From Brad Hoppmann: What does Wall Street really want from Washington? The short answer: tax reform.
How do we know that? Well, in today’s meeting with airline executives, President Trump commented on the future of tax policy. Mr. Trump said he would make an announcement that would be “phenomenal in terms of tax” within the next three weeks.
Although there wasn’t anything more specific said about tax reform, stocks extended their early gains immediately following the comments. The Dow, S&P 500 and Nasdaq all vaulted to new highs during Thursday trade.
“Stocks are ripping because of President Trump’s comments,” said R.J. Grant, director of equity trading at KBW Inc., in an interview with the Wall Street Journal.
The possibility of tax reform, particularly corporate tax reform, is something we’ve been telling readers is key to sustaining and building on the post-election gains.
The reason why is simple. If corporate taxes can drop to 20% from their current 35% level, that would serve as an immediate boost to corporate bottom lines.
The only problem with getting corporate tax reform passed is the issue of a “border adjustment tax.”
Why are border adjustments a problem? Well, for one, they’re essentially tariffs on goods coming into the country.
Tariffs mean higher prices for consumers, and consumers don’t like paying higher prices.
But what do tariffs on goods coming into the country have to do with corporate tax cuts?
Well, it’s because a border-tax adjustment, or BAT, is the preferred tool of the more-fiscally hawkish Republicans in Congress who want to make sure any corporate tax cut is “revenue-neutral.”
The term revenue-neutral just means that any tax-reform proposals won’t add to nation’s budget deficit, or the national debt.
So, cut corporate taxes if you must, the hawks say. But to “pay for it,” we must increase other types of taxes, and/or propose new taxes, so that the net cost to the government is zero.
This may seem a scheme that robs Peter to pay Paul. It can also seem like an exercise in futility. After all, shouldn’t the goal be to reduce taxes on business, grow the economy and reduce the size of government?
Yes, this is the libertarian in me coming out. But I don’t see how a goal of maintaining the current size and scope of government is a noble or constructive objective.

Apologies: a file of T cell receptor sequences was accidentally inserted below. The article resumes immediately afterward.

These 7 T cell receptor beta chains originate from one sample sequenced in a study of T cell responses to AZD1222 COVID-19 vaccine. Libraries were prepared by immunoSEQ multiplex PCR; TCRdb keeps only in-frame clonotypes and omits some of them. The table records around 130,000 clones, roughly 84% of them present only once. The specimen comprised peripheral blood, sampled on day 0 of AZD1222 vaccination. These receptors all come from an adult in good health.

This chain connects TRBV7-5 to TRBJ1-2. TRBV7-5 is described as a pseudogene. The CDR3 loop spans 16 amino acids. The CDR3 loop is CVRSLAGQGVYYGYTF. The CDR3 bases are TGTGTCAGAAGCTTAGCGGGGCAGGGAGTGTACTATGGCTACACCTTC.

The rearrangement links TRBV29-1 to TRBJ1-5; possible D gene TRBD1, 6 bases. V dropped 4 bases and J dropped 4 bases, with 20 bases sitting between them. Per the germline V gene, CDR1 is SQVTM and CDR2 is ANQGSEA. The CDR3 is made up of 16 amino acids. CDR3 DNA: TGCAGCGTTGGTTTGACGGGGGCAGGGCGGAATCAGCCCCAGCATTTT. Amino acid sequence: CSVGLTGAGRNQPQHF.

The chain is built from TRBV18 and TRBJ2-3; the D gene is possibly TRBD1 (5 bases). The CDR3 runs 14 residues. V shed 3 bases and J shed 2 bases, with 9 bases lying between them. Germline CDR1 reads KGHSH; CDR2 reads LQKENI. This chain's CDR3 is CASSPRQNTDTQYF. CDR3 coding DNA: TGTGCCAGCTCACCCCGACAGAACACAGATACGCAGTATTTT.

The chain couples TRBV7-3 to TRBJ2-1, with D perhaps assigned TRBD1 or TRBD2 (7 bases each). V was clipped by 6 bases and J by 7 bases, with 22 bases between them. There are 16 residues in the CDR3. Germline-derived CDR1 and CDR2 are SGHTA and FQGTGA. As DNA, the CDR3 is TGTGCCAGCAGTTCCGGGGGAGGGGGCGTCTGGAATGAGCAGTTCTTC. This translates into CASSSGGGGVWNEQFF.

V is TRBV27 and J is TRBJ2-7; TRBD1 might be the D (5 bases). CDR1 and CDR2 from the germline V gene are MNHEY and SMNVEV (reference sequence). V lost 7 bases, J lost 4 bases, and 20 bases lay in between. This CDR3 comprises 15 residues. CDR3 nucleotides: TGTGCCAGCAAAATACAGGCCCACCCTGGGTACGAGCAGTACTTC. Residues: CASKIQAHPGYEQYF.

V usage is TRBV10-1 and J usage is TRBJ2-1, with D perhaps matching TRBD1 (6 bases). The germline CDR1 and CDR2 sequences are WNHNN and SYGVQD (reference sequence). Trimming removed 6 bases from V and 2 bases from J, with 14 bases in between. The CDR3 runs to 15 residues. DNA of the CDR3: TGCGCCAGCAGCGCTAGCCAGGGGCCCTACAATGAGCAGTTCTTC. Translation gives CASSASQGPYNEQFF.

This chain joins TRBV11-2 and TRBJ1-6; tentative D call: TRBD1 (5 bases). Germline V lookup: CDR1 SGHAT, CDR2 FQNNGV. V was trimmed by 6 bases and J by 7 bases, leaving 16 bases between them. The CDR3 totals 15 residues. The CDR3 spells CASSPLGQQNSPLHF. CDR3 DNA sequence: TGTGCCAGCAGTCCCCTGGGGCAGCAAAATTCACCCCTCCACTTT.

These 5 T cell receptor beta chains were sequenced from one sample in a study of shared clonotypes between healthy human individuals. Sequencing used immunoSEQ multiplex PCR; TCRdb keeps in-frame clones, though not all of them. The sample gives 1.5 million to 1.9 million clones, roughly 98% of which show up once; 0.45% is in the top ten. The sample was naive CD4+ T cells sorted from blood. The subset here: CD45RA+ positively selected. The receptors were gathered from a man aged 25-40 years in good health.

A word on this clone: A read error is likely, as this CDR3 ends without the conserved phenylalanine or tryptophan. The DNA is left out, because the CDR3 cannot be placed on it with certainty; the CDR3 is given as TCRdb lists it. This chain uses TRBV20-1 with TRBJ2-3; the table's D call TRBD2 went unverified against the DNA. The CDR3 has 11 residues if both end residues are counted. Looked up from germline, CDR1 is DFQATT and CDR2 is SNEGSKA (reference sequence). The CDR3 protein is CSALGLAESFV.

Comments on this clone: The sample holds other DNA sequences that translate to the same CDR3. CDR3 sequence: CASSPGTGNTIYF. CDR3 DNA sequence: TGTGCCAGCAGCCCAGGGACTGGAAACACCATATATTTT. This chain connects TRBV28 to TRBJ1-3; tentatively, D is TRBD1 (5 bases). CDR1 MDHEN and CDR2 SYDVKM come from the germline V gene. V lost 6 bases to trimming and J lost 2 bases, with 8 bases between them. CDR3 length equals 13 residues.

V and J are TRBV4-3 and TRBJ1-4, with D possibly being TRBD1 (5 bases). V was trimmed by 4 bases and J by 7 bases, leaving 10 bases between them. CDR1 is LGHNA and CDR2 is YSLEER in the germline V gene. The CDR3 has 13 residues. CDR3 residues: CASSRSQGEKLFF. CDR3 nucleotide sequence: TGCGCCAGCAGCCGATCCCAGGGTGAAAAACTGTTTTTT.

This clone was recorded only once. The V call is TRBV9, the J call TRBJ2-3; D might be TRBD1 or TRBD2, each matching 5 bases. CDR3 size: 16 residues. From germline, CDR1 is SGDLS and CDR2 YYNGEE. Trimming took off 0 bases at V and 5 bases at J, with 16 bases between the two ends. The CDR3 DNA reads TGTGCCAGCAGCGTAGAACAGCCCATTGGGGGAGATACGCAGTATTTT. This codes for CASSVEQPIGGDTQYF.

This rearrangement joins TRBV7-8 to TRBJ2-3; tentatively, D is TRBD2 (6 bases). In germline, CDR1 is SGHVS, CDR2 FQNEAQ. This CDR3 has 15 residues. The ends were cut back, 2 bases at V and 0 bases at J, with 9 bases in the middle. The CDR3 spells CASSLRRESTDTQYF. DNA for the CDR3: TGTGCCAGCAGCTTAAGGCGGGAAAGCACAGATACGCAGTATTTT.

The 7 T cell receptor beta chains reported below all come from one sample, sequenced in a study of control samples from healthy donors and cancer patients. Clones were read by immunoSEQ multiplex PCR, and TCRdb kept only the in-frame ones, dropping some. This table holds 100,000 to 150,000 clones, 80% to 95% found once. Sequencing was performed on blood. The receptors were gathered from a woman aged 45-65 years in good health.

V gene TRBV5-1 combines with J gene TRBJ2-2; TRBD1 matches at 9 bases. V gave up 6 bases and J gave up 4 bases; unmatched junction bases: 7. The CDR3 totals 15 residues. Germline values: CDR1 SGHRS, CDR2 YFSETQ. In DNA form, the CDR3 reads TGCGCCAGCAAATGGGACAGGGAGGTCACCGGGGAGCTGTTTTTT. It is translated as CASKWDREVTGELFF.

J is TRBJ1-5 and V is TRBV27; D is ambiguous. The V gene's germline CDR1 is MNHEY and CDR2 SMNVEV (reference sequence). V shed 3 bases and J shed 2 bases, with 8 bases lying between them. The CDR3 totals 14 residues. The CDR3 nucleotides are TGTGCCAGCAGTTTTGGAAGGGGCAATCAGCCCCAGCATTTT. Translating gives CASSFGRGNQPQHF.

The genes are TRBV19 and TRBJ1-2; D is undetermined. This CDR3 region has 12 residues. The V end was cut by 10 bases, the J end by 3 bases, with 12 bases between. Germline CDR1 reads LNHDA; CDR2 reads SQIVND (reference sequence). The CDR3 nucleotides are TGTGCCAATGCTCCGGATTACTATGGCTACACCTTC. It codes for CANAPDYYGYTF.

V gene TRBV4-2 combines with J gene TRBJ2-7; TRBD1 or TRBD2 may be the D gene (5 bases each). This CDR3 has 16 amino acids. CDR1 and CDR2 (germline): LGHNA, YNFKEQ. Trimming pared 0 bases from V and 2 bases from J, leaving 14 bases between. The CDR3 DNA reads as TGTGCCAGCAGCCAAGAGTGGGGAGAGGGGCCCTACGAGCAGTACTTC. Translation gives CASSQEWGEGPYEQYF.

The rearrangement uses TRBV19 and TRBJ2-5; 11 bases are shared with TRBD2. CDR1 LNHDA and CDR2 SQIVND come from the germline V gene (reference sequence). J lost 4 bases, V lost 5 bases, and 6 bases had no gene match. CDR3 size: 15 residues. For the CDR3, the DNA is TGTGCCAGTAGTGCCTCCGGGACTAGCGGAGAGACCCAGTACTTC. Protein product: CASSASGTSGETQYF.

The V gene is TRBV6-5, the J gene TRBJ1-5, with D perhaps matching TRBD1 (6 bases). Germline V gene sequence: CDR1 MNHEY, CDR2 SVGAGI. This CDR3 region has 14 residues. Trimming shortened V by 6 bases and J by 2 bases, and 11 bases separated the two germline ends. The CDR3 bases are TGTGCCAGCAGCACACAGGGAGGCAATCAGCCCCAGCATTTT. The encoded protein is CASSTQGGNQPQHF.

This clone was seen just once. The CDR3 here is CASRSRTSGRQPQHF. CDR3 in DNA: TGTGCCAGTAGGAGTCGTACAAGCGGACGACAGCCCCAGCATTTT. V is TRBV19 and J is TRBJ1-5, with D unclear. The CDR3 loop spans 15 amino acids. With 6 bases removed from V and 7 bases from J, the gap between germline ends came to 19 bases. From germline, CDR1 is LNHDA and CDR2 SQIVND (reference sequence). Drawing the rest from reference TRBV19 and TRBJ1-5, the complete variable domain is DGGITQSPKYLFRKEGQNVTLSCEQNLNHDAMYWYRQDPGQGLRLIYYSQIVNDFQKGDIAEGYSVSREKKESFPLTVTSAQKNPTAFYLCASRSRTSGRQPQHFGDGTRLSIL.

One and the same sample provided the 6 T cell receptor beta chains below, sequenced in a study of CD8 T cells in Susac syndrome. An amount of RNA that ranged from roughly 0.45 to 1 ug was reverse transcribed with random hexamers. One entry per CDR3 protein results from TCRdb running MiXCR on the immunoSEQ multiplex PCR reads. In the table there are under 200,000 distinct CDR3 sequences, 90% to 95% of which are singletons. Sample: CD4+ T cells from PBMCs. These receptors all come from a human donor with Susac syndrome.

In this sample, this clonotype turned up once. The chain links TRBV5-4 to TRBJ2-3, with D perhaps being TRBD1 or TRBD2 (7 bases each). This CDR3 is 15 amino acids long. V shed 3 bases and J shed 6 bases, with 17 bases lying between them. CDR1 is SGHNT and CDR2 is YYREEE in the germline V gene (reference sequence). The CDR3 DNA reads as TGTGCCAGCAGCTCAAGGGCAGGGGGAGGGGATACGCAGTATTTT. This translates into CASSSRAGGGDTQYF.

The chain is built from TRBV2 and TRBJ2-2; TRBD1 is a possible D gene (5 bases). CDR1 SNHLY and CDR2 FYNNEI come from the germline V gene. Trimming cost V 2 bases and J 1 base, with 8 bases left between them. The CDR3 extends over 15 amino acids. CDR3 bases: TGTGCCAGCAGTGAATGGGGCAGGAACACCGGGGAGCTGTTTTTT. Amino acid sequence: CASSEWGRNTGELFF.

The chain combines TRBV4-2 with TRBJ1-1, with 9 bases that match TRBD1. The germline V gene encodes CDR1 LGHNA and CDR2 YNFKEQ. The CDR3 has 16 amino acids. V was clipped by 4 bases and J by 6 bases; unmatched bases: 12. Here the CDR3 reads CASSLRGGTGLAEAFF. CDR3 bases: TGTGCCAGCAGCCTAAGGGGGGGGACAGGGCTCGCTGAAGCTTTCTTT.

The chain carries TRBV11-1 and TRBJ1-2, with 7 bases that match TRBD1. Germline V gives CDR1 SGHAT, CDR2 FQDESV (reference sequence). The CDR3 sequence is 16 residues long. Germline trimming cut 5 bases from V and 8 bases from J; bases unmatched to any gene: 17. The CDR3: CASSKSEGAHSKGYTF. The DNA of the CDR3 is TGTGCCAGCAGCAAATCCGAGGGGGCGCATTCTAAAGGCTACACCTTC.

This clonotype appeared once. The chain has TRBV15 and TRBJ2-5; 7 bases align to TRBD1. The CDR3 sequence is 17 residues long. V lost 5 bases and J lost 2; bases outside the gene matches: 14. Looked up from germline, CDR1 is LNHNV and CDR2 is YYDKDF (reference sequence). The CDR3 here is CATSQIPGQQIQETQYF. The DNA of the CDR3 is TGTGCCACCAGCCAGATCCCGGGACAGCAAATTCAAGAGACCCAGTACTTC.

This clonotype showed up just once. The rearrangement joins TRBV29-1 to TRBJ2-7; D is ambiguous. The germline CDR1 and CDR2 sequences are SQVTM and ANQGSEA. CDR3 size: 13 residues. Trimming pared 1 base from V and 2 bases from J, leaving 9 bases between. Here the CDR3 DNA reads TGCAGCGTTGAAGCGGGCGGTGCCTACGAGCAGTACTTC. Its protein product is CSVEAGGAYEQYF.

Moreover, any border-adjustment tax is a very regressive form of taxation. That means it will hurt low-income and middle-income American consumers the hardest.
The reason why is because higher taxes on incoming goods will, in all likelihood, make the cost of everyday goods more expensive.
That is the conclusion of the National Retail Federation, which has started a campaign called “Americans for Affordable Products.”
In one policy statement, the group argues against a border-adjustment tax, saying it:
“ … slaps outrageous taxes on imported goods — like clothing, food, medicine, and gasoline — products Americans rely on every day.”
The group continues to argue against the tax, saying:
“The Border-Adjustment Tax is a trillion-dollar tax break for a few corporations and a $1,700 bill for ordinary household expenses delivered to the address of every hardworking American family.”
While Wall Street wants lower corporate taxes, and while most investors will keep smiling when stocks keep making record highs …
The result of the fight over the BAT could be the biggest issue affecting the market’s intermediate future.
The next few weeks of gaming what tax reform might look like — i.e., a BAT or no BAT — will be interesting and market-moving.
Of course, our job here at Uncommon Wisdom Daily is to make sure you know what’s happening with this issue, and more importantly, what you can do to profit from whatever tax reform measures are passed. So, stay tuned!
The SPDR S&P 500 ETF Trust (NYSE:SPY) rose $0.27 (+0.12%) in premarket trading Friday. Year-to-date, SPY has gained 3.16%, versus a % rise in the benchmark S&P 500 index during the same period.
This article is brought to you courtesy of Uncommon Wisdom Daily.